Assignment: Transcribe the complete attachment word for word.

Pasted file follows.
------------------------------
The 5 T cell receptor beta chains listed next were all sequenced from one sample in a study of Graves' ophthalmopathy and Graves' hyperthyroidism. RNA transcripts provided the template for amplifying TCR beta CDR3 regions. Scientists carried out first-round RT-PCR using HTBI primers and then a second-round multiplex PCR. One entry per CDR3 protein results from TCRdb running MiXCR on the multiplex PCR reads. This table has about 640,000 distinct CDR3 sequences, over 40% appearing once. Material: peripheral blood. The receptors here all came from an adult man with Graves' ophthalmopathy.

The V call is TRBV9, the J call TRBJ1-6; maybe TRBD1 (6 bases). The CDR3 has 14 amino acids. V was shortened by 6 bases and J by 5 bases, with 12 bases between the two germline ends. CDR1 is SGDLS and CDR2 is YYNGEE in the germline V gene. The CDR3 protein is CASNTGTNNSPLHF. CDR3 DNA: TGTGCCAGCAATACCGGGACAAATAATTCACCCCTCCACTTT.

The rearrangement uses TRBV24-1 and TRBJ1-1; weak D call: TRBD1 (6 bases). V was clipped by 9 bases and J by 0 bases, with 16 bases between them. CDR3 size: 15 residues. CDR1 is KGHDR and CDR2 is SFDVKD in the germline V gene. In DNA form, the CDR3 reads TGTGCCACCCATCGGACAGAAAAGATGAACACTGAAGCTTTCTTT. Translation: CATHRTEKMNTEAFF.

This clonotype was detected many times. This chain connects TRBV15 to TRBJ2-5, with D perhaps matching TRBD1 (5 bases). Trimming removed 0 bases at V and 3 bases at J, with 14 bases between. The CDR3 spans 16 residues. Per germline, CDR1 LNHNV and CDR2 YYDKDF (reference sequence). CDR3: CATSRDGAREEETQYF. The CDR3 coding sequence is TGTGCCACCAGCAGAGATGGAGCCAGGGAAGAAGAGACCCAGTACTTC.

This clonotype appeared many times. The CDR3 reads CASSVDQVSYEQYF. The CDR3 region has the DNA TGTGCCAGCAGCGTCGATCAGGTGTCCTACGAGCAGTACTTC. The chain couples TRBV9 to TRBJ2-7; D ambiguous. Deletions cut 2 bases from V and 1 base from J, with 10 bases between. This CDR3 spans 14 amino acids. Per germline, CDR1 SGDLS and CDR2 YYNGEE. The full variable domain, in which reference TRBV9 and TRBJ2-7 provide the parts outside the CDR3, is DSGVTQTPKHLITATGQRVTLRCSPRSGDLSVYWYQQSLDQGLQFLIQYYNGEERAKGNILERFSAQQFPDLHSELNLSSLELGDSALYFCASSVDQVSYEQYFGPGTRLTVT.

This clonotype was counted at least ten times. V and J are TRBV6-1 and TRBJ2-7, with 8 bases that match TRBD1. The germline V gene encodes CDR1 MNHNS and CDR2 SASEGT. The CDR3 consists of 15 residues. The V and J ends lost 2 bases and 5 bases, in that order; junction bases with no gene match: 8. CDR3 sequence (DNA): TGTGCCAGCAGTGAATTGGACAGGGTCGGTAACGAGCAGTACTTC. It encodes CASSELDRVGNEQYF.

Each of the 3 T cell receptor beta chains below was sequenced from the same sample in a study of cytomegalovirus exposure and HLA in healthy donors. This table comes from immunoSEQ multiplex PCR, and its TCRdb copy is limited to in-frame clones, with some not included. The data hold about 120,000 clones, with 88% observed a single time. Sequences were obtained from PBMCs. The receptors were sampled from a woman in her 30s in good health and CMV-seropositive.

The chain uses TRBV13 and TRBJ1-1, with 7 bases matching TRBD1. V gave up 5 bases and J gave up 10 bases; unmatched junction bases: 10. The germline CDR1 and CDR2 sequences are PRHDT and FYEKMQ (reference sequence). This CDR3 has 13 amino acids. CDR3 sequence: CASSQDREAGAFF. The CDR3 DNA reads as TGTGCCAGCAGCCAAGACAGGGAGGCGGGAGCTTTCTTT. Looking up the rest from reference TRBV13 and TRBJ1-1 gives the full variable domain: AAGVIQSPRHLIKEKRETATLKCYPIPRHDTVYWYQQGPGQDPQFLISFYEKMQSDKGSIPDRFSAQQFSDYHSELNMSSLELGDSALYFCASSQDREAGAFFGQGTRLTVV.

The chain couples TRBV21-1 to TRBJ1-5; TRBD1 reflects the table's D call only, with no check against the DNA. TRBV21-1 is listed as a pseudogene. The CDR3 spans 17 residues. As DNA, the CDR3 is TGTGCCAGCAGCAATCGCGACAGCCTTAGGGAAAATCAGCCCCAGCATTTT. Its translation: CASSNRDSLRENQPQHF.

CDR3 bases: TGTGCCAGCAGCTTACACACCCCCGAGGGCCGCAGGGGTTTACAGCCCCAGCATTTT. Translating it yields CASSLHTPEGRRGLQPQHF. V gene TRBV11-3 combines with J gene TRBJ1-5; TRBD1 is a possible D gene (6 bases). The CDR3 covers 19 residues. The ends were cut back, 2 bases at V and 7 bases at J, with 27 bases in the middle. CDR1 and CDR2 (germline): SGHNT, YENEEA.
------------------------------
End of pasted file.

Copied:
The 5 T cell receptor beta chains listed next were all sequenced from one sample in a study of Graves' ophthalmopathy and Graves' hyperthyroidism. RNA transcripts provided the template for amplifying TCR beta CDR3 regions. Scientists carried out first-round RT-PCR using HTBI primers and then a second-round multiplex PCR. One entry per CDR3 protein results from TCRdb running MiXCR on the multiplex PCR reads. This table has about 640,000 distinct CDR3 sequences, over 40% appearing once. Material: peripheral blood. The receptors here all came from an adult man with Graves' ophthalmopathy.

The V call is TRBV9, the J call TRBJ1-6; maybe TRBD1 (6 bases). The CDR3 has 14 amino acids. V was shortened by 6 bases and J by 5 bases, with 12 bases between the two germline ends. CDR1 is SGDLS and CDR2 is YYNGEE in the germline V gene. The CDR3 protein is CASNTGTNNSPLHF. CDR3 DNA: TGTGCCAGCAATACCGGGACAAATAATTCACCCCTCCACTTT.

The rearrangement uses TRBV24-1 and TRBJ1-1; weak D call: TRBD1 (6 bases). V was clipped by 9 bases and J by 0 bases, with 16 bases between them. CDR3 size: 15 residues. CDR1 is KGHDR and CDR2 is SFDVKD in the germline V gene. In DNA form, the CDR3 reads TGTGCCACCCATCGGACAGAAAAGATGAACACTGAAGCTTTCTTT. Translation: CATHRTEKMNTEAFF.

This clonotype was detected many times. This chain connects TRBV15 to TRBJ2-5, with D perhaps matching TRBD1 (5 bases). Trimming removed 0 bases at V and 3 bases at J, with 14 bases between. The CDR3 spans 16 residues. Per germline, CDR1 LNHNV and CDR2 YYDKDF (reference sequence). CDR3: CATSRDGAREEETQYF. The CDR3 coding sequence is TGTGCCACCAGCAGAGATGGAGCCAGGGAAGAAGAGACCCAGTACTTC.

This clonotype appeared many times. The CDR3 reads CASSVDQVSYEQYF. The CDR3 region has the DNA TGTGCCAGCAGCGTCGATCAGGTGTCCTACGAGCAGTACTTC. The chain couples TRBV9 to TRBJ2-7; D ambiguous. Deletions cut 2 bases from V and 1 base from J, with 10 bases between. This CDR3 spans 14 amino acids. Per germline, CDR1 SGDLS and CDR2 YYNGEE. The full variable domain, in which reference TRBV9 and TRBJ2-7 provide the parts outside the CDR3, is DSGVTQTPKHLITATGQRVTLRCSPRSGDLSVYWYQQSLDQGLQFLIQYYNGEERAKGNILERFSAQQFPDLHSELNLSSLELGDSALYFCASSVDQVSYEQYFGPGTRLTVT.

This clonotype was counted at least ten times. V and J are TRBV6-1 and TRBJ2-7, with 8 bases that match TRBD1. The germline V gene encodes CDR1 MNHNS and CDR2 SASEGT. The CDR3 consists of 15 residues. The V and J ends lost 2 bases and 5 bases, in that order; junction bases with no gene match: 8. CDR3 sequence (DNA): TGTGCCAGCAGTGAATTGGACAGGGTCGGTAACGAGCAGTACTTC. It encodes CASSELDRVGNEQYF.

Each of the 3 T cell receptor beta chains below was sequenced from the same sample in a study of cytomegalovirus exposure and HLA in healthy donors. This table comes from immunoSEQ multiplex PCR, and its TCRdb copy is limited to in-frame clones, with some not included. The data hold about 120,000 clones, with 88% observed a single time. Sequences were obtained from PBMCs. The receptors were sampled from a woman in her 30s in good health and CMV-seropositive.

The chain uses TRBV13 and TRBJ1-1, with 7 bases matching TRBD1. V gave up 5 bases and J gave up 10 bases; unmatched junction bases: 10. The germline CDR1 and CDR2 sequences are PRHDT and FYEKMQ (reference sequence). This CDR3 has 13 amino acids. CDR3 sequence: CASSQDREAGAFF. The CDR3 DNA reads as TGTGCCAGCAGCCAAGACAGGGAGGCGGGAGCTTTCTTT. Looking up the rest from reference TRBV13 and TRBJ1-1 gives the full variable domain: AAGVIQSPRHLIKEKRETATLKCYPIPRHDTVYWYQQGPGQDPQFLISFYEKMQSDKGSIPDRFSAQQFSDYHSELNMSSLELGDSALYFCASSQDREAGAFFGQGTRLTVV.

The chain couples TRBV21-1 to TRBJ1-5; TRBD1 reflects the table's D call only, with no check against the DNA. TRBV21-1 is listed as a pseudogene. The CDR3 spans 17 residues. As DNA, the CDR3 is TGTGCCAGCAGCAATCGCGACAGCCTTAGGGAAAATCAGCCCCAGCATTTT. Its translation: CASSNRDSLRENQPQHF.

CDR3 bases: TGTGCCAGCAGCTTACACACCCCCGAGGGCCGCAGGGGTTTACAGCCCCAGCATTTT. Translating it yields CASSLHTPEGRRGLQPQHF. V gene TRBV11-3 combines with J gene TRBJ1-5; TRBD1 is a possible D gene (6 bases). The CDR3 covers 19 residues. The ends were cut back, 2 bases at V and 7 bases at J, with 27 bases in the middle. CDR1 and CDR2 (germline): SGHNT, YENEEA.